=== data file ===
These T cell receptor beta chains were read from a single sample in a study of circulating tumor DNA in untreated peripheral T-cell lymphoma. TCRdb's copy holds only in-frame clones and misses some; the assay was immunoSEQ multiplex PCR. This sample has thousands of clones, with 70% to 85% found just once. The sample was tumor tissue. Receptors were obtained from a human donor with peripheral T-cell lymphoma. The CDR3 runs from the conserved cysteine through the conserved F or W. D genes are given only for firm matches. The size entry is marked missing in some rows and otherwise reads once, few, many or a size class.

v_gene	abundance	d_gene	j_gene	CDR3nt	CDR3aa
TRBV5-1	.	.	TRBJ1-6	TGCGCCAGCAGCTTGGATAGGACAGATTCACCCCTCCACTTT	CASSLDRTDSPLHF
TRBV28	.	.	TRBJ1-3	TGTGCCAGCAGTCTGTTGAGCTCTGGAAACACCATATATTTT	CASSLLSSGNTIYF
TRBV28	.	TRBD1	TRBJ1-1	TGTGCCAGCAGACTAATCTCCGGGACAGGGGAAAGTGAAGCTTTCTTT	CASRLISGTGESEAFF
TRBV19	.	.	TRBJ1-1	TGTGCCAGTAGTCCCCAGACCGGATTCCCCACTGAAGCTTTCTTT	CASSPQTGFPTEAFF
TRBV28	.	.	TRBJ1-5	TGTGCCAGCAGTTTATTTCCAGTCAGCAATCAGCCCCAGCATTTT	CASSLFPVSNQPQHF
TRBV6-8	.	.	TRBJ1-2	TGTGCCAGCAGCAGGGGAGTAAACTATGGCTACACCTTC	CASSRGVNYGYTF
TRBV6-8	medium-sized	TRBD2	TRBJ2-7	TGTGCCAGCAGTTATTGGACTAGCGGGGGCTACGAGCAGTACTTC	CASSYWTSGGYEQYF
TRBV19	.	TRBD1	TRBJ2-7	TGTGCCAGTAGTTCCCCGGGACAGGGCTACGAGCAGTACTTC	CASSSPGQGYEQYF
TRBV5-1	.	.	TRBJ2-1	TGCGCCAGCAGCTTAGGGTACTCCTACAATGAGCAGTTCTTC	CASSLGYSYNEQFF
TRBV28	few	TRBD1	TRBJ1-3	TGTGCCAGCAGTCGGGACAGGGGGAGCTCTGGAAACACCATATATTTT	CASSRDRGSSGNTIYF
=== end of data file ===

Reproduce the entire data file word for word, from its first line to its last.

These T cell receptor beta chains were read from a single sample in a study of circulating tumor DNA in untreated peripheral T-cell lymphoma. TCRdb's copy holds only in-frame clones and misses some; the assay was immunoSEQ multiplex PCR. This sample has thousands of clones, with 70% to 85% found just once. The sample was tumor tissue. Receptors were obtained from a human donor with peripheral T-cell lymphoma. The CDR3 runs from the conserved cysteine through the conserved F or W. D genes are given only for firm matches. The size entry is marked missing in some rows and otherwise reads once, few, many or a size class.

v_gene	abundance	d_gene	j_gene	CDR3nt	CDR3aa
TRBV5-1	.	.	TRBJ1-6	TGCGCCAGCAGCTTGGATAGGACAGATTCACCCCTCCACTTT	CASSLDRTDSPLHF
TRBV28	.	.	TRBJ1-3	TGTGCCAGCAGTCTGTTGAGCTCTGGAAACACCATATATTTT	CASSLLSSGNTIYF
TRBV28	.	TRBD1	TRBJ1-1	TGTGCCAGCAGACTAATCTCCGGGACAGGGGAAAGTGAAGCTTTCTTT	CASRLISGTGESEAFF
TRBV19	.	.	TRBJ1-1	TGTGCCAGTAGTCCCCAGACCGGATTCCCCACTGAAGCTTTCTTT	CASSPQTGFPTEAFF
TRBV28	.	.	TRBJ1-5	TGTGCCAGCAGTTTATTTCCAGTCAGCAATCAGCCCCAGCATTTT	CASSLFPVSNQPQHF
TRBV6-8	.	.	TRBJ1-2	TGTGCCAGCAGCAGGGGAGTAAACTATGGCTACACCTTC	CASSRGVNYGYTF
TRBV6-8	medium-sized	TRBD2	TRBJ2-7	TGTGCCAGCAGTTATTGGACTAGCGGGGGCTACGAGCAGTACTTC	CASSYWTSGGYEQYF
TRBV19	.	TRBD1	TRBJ2-7	TGTGCCAGTAGTTCCCCGGGACAGGGCTACGAGCAGTACTTC	CASSSPGQGYEQYF
TRBV5-1	.	.	TRBJ2-1	TGCGCCAGCAGCTTAGGGTACTCCTACAATGAGCAGTTCTTC	CASSLGYSYNEQFF
TRBV28	few	TRBD1	TRBJ1-3	TGTGCCAGCAGTCGGGACAGGGGGAGCTCTGGAAACACCATATATTTT	CASSRDRGSSGNTIYF